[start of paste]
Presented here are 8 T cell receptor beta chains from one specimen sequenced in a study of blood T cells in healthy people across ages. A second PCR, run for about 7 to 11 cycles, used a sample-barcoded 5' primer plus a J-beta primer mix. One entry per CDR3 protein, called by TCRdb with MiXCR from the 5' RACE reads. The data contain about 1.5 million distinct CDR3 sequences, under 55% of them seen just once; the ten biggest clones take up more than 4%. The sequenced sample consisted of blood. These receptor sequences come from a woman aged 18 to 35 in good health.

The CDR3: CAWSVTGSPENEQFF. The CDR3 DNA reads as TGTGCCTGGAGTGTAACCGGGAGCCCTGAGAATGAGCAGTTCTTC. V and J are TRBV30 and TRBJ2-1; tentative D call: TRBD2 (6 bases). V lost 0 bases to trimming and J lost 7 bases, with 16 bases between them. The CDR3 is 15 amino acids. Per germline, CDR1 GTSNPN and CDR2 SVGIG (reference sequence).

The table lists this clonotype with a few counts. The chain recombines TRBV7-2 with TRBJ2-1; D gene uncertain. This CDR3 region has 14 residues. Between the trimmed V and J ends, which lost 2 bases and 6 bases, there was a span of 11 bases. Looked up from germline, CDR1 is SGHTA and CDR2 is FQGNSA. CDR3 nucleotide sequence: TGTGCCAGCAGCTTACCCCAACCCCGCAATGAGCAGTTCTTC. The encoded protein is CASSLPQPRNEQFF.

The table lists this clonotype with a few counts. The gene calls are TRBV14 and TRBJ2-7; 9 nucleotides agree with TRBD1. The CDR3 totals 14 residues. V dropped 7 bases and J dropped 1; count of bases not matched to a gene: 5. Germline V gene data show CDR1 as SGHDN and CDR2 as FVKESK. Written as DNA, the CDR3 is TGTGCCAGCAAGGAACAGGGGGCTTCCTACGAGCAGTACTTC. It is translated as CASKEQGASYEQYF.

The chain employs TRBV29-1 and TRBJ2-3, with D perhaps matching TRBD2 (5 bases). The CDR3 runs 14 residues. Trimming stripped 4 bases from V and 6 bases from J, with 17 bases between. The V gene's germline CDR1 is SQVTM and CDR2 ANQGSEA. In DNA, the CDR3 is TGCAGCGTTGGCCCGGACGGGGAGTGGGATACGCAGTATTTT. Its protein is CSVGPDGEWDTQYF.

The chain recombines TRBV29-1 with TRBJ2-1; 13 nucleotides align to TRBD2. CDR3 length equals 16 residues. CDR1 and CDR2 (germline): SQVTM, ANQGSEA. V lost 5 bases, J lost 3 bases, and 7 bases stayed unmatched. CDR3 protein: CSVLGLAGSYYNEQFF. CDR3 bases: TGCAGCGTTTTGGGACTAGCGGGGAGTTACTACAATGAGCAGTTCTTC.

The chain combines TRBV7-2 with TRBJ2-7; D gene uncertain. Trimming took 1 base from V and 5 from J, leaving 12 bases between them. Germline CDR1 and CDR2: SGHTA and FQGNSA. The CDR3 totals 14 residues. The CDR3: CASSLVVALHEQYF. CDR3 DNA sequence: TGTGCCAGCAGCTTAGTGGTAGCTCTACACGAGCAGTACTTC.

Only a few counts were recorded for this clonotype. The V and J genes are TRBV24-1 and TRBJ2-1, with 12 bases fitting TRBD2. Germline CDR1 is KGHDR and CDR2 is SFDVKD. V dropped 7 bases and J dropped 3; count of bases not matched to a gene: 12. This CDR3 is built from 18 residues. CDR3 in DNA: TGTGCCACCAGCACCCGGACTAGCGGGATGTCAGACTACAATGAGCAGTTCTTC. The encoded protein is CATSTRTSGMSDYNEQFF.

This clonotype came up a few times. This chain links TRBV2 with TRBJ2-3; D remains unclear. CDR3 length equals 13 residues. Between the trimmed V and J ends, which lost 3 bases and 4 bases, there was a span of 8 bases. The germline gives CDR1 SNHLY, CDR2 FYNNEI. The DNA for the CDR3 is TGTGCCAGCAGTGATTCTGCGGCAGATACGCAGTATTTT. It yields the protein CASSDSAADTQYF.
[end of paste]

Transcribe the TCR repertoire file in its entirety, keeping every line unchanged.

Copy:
Presented here are 8 T cell receptor beta chains from one specimen sequenced in a study of blood T cells in healthy people across ages. A second PCR, run for about 7 to 11 cycles, used a sample-barcoded 5' primer plus a J-beta primer mix. One entry per CDR3 protein, called by TCRdb with MiXCR from the 5' RACE reads. The data contain about 1.5 million distinct CDR3 sequences, under 55% of them seen just once; the ten biggest clones take up more than 4%. The sequenced sample consisted of blood. These receptor sequences come from a woman aged 18 to 35 in good health.

The CDR3: CAWSVTGSPENEQFF. The CDR3 DNA reads as TGTGCCTGGAGTGTAACCGGGAGCCCTGAGAATGAGCAGTTCTTC. V and J are TRBV30 and TRBJ2-1; tentative D call: TRBD2 (6 bases). V lost 0 bases to trimming and J lost 7 bases, with 16 bases between them. The CDR3 is 15 amino acids. Per germline, CDR1 GTSNPN and CDR2 SVGIG (reference sequence).

The table lists this clonotype with a few counts. The chain recombines TRBV7-2 with TRBJ2-1; D gene uncertain. This CDR3 region has 14 residues. Between the trimmed V and J ends, which lost 2 bases and 6 bases, there was a span of 11 bases. Looked up from germline, CDR1 is SGHTA and CDR2 is FQGNSA. CDR3 nucleotide sequence: TGTGCCAGCAGCTTACCCCAACCCCGCAATGAGCAGTTCTTC. The encoded protein is CASSLPQPRNEQFF.

The table lists this clonotype with a few counts. The gene calls are TRBV14 and TRBJ2-7; 9 nucleotides agree with TRBD1. The CDR3 totals 14 residues. V dropped 7 bases and J dropped 1; count of bases not matched to a gene: 5. Germline V gene data show CDR1 as SGHDN and CDR2 as FVKESK. Written as DNA, the CDR3 is TGTGCCAGCAAGGAACAGGGGGCTTCCTACGAGCAGTACTTC. It is translated as CASKEQGASYEQYF.

The chain employs TRBV29-1 and TRBJ2-3, with D perhaps matching TRBD2 (5 bases). The CDR3 runs 14 residues. Trimming stripped 4 bases from V and 6 bases from J, with 17 bases between. The V gene's germline CDR1 is SQVTM and CDR2 ANQGSEA. In DNA, the CDR3 is TGCAGCGTTGGCCCGGACGGGGAGTGGGATACGCAGTATTTT. Its protein is CSVGPDGEWDTQYF.

The chain recombines TRBV29-1 with TRBJ2-1; 13 nucleotides align to TRBD2. CDR3 length equals 16 residues. CDR1 and CDR2 (germline): SQVTM, ANQGSEA. V lost 5 bases, J lost 3 bases, and 7 bases stayed unmatched. CDR3 protein: CSVLGLAGSYYNEQFF. CDR3 bases: TGCAGCGTTTTGGGACTAGCGGGGAGTTACTACAATGAGCAGTTCTTC.

The chain combines TRBV7-2 with TRBJ2-7; D gene uncertain. Trimming took 1 base from V and 5 from J, leaving 12 bases between them. Germline CDR1 and CDR2: SGHTA and FQGNSA. The CDR3 totals 14 residues. The CDR3: CASSLVVALHEQYF. CDR3 DNA sequence: TGTGCCAGCAGCTTAGTGGTAGCTCTACACGAGCAGTACTTC.

Only a few counts were recorded for this clonotype. The V and J genes are TRBV24-1 and TRBJ2-1, with 12 bases fitting TRBD2. Germline CDR1 is KGHDR and CDR2 is SFDVKD. V dropped 7 bases and J dropped 3; count of bases not matched to a gene: 12. This CDR3 is built from 18 residues. CDR3 in DNA: TGTGCCACCAGCACCCGGACTAGCGGGATGTCAGACTACAATGAGCAGTTCTTC. The encoded protein is CATSTRTSGMSDYNEQFF.

This clonotype came up a few times. This chain links TRBV2 with TRBJ2-3; D remains unclear. CDR3 length equals 13 residues. Between the trimmed V and J ends, which lost 3 bases and 4 bases, there was a span of 8 bases. The germline gives CDR1 SNHLY, CDR2 FYNNEI. The DNA for the CDR3 is TGTGCCAGCAGTGATTCTGCGGCAGATACGCAGTATTTT. It yields the protein CASSDSAADTQYF.